The chassis on the left had an issue with the power button's alignment, while the replacement on the right resolved that issue

In the rest of this review, we will first analyze the Bay Trail-M platform in detail and take a look at how ECS has managed to utilize it in the LIVA. We will follow this up with a benchmark section (which includes wireless and storage system evaluation numbers). The passive nature and size of the unit make it an ideal HTPC candidate, and we will take a look at how it fares in HTPC scenarios. Before the concluding section, we discuss the power consumption numbers and thermal performance. However, prior to all that, we have a table presenting the details of various systems that are compared against the ECS LIVA in this review.

Comparative PC Configurations
CPU Intel Celeron N2806 Intel Core i7-4770R
GPU Intel HD Graphics Intel Iris Pro Graphics 5200
RAM SKHynix H5TC4G63AFR 4Gb x16 DDR3L
11-11-11-20 @ 1067 MHz
4 x 4Gb (2 GB)
Corsair Vengeance CMSX8GX3M2B1866C10
10-10-10-32 @ 1866 MHz
2x4 GB
Storage SanDisk eMMC SEM32G
(32 GB, eMMC 4.41-compatible)
Samsung SSD 840 EVO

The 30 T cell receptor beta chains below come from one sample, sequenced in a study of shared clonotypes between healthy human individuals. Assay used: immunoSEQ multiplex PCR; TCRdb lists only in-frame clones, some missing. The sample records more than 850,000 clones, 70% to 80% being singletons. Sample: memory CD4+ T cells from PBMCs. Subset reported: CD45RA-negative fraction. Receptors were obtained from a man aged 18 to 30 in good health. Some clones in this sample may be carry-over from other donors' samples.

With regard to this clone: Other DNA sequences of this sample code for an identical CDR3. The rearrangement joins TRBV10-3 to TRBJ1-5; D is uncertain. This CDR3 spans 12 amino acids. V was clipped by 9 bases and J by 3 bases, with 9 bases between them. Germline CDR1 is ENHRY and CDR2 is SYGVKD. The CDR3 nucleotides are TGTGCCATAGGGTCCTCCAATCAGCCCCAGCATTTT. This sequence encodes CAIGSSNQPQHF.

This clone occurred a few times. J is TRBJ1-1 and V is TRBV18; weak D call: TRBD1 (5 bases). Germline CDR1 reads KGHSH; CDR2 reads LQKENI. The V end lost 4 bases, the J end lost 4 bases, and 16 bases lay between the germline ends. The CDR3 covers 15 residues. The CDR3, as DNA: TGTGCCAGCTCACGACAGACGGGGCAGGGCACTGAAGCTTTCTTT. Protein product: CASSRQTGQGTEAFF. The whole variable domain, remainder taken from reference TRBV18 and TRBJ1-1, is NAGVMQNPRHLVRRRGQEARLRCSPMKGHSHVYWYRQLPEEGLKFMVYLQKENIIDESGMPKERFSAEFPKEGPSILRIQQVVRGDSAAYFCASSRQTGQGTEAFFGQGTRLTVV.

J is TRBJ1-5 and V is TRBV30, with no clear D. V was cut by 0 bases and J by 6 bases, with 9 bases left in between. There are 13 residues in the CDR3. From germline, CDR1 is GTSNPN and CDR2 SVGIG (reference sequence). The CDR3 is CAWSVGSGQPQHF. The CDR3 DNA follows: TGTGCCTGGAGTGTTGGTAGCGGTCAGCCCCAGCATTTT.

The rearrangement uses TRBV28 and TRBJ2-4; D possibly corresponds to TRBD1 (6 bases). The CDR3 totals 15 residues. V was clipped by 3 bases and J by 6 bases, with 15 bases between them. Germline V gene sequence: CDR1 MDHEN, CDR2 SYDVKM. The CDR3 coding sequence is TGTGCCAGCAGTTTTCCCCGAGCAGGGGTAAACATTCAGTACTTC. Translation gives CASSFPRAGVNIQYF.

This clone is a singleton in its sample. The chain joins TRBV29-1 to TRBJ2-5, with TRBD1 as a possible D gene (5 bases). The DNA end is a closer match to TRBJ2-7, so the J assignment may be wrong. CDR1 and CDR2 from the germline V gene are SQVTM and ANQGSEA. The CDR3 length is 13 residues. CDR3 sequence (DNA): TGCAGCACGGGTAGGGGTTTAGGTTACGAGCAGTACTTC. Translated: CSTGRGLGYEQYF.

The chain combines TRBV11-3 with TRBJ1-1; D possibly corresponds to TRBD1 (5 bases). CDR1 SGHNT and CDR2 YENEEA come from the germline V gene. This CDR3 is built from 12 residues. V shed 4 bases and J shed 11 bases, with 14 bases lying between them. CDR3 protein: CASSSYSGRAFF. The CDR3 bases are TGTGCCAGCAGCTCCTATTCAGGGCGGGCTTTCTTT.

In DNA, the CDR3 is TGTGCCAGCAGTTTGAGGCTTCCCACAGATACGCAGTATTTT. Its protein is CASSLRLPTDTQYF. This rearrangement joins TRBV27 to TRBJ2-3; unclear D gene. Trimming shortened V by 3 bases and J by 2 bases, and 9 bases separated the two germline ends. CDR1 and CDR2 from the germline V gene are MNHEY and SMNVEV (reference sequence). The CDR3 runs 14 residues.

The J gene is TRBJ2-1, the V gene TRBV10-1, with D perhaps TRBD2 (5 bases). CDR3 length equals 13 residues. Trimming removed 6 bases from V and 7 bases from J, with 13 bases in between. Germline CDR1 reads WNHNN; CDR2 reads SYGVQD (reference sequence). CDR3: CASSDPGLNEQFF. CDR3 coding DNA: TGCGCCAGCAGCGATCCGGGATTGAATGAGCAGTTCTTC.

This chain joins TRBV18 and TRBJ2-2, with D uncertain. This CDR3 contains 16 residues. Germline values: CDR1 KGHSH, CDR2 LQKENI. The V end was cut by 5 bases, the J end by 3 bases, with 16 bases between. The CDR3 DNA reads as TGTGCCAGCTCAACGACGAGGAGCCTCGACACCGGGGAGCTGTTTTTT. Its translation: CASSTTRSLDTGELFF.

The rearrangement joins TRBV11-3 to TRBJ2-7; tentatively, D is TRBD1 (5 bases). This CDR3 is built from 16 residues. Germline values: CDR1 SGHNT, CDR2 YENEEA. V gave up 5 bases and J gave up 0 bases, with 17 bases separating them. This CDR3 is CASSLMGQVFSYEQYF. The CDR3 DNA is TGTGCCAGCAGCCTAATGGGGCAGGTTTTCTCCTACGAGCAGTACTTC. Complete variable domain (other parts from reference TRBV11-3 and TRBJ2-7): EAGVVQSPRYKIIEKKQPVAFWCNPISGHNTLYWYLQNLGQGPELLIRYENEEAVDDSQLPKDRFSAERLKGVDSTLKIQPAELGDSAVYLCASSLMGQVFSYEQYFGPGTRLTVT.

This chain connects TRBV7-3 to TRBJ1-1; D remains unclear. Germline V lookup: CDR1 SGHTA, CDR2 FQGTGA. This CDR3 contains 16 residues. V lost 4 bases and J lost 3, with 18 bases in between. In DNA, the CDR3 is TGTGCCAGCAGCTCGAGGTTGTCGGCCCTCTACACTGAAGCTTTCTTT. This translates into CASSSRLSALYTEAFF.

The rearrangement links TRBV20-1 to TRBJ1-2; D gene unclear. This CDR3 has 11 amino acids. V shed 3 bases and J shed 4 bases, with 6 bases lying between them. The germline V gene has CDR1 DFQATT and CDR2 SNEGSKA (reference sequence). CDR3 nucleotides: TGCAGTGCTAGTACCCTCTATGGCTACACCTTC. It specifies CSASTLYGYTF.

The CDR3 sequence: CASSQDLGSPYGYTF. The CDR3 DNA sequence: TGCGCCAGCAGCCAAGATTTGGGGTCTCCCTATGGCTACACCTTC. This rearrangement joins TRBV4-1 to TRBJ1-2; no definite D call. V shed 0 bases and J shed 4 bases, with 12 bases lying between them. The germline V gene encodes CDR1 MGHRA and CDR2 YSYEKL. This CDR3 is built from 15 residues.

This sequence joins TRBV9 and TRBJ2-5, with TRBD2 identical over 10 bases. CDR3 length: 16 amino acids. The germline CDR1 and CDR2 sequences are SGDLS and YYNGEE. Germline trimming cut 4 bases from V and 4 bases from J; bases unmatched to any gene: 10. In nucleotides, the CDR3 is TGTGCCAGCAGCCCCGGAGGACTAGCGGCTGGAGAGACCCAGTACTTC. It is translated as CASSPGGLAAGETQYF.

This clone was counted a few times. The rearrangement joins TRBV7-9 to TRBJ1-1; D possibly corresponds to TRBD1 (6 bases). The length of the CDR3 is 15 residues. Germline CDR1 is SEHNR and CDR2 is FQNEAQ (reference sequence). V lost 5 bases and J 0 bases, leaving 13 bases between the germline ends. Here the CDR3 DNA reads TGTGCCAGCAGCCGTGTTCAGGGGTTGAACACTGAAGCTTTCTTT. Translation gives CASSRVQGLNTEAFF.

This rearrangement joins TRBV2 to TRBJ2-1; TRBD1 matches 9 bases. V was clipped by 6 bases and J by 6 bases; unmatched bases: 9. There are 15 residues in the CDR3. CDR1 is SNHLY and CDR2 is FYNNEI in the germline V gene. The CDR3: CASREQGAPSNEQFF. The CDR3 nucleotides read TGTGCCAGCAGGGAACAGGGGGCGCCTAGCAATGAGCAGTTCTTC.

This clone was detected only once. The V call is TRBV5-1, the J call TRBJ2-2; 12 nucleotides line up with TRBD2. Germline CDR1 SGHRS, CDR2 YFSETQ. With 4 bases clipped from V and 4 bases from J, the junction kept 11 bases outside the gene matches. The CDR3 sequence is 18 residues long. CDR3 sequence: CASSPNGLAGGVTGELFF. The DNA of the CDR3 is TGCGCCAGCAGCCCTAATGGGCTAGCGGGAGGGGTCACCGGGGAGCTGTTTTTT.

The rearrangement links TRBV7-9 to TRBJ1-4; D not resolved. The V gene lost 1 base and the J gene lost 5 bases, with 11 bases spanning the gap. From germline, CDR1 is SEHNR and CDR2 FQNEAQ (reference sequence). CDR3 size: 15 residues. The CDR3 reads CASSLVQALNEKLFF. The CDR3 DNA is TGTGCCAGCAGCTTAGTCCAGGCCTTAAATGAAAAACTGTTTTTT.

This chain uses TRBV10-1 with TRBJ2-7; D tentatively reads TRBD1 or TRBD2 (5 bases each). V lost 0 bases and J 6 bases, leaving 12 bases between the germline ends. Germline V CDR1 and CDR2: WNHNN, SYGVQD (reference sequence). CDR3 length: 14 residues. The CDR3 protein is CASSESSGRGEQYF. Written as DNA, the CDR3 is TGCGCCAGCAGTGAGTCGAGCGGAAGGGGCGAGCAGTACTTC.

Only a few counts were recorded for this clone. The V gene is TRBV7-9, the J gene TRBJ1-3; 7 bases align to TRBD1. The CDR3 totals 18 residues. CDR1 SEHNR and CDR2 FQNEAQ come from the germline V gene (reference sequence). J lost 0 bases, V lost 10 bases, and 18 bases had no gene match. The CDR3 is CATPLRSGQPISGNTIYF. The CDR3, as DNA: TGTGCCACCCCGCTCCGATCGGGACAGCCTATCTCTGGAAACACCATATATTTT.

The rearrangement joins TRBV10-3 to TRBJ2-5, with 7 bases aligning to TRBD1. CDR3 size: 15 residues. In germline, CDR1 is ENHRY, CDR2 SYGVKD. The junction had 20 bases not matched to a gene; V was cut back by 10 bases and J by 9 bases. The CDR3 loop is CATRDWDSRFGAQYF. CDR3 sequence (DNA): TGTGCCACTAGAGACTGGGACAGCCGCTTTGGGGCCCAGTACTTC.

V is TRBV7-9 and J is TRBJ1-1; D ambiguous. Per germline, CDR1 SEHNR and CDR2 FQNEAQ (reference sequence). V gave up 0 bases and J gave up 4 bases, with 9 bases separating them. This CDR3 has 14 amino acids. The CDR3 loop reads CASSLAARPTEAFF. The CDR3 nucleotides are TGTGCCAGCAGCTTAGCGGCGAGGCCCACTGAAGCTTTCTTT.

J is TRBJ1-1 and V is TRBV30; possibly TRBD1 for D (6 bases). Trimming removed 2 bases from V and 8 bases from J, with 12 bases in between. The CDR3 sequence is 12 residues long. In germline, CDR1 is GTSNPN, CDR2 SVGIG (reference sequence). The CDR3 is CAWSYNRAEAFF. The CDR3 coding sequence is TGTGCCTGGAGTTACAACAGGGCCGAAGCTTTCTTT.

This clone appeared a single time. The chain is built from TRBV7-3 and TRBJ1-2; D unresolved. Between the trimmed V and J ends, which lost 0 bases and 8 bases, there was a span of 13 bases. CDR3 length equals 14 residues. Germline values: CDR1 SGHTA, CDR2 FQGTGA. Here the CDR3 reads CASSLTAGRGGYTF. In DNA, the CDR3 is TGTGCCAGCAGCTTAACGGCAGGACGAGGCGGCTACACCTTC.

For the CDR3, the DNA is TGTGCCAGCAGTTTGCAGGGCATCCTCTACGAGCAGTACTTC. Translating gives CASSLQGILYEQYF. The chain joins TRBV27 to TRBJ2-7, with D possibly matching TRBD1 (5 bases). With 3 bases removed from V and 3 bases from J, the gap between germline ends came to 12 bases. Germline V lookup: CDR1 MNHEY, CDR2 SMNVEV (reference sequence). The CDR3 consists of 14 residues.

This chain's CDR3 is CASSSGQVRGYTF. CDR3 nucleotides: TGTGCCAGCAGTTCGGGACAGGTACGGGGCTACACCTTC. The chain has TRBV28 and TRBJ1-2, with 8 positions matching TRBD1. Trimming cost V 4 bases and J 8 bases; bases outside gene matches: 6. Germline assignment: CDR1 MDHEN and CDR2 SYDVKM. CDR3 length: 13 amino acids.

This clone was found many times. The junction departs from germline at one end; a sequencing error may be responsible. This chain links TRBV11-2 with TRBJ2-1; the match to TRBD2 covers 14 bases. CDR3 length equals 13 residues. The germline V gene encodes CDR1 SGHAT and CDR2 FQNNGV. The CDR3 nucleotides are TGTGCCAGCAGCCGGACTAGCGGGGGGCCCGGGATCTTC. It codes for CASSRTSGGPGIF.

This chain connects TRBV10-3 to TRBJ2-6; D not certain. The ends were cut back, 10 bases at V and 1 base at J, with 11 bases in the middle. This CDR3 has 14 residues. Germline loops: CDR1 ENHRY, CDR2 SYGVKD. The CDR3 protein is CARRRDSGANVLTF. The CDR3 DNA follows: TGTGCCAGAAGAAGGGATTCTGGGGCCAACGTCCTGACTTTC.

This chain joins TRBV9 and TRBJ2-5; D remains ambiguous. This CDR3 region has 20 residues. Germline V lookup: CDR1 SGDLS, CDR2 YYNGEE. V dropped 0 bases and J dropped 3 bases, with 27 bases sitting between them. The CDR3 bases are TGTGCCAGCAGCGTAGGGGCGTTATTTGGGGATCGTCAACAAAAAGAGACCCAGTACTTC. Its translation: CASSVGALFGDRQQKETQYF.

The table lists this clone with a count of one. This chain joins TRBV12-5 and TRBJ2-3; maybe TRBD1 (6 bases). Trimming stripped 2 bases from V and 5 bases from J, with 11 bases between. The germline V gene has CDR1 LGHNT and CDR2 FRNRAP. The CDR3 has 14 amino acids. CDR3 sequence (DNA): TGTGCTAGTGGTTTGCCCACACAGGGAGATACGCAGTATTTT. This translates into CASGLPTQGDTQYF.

(120 GB, 2.5in SATA 6Gb/s, 19nm, TLC)
Wi-Fi AzureWave AW-NB136NF (Broadcom BCM43143) 802.11n + BT 4.0 M.2 Adapter
(2x2 802.11n - 300 Mbps)
Realtek 8821AE Wireless LAN 802.11ac
(1x1 802.11ac - 433 Mbps)
Price (in USD, when built) $180 $829

Note that this is only relevant to the networking and storage subsystem evaluation. For performance metrics, it doesn't make sense to look at the CPU and GPU credentials of the LIVA against devices in a much higher price class (We are trying to get in more Bay Trail systems for review, but currently don't have any in the $180 price range). Therefore, only the raw performance numbers will be presented. If readers are still interested in the comparison, reference can be made to our most recent mini-PC review for the corresponding numbers of others systems.

Platform Analysis

Previous generation nettops were mostly based on the Atom D525 / Atom D2700 CPUs. In order to make the graphics performance and HTPC aspects attractive, the ION platform was introduced (combining these anemic CPUs with a low-end NVIDIA GPU). Despite the improvements enabled by the GPU in the ION platform, the Atom CPUs held back the performance quite a bit. Intel hardly paid any attention to improving the performance of the CPU cores in the Atom processors, reusing the Bonnell microarchitecture for multiple generations. In the move from 32nm to 22nm, Intel finally realized that the microarchitecture for the Atom lineup needed a major upheaval.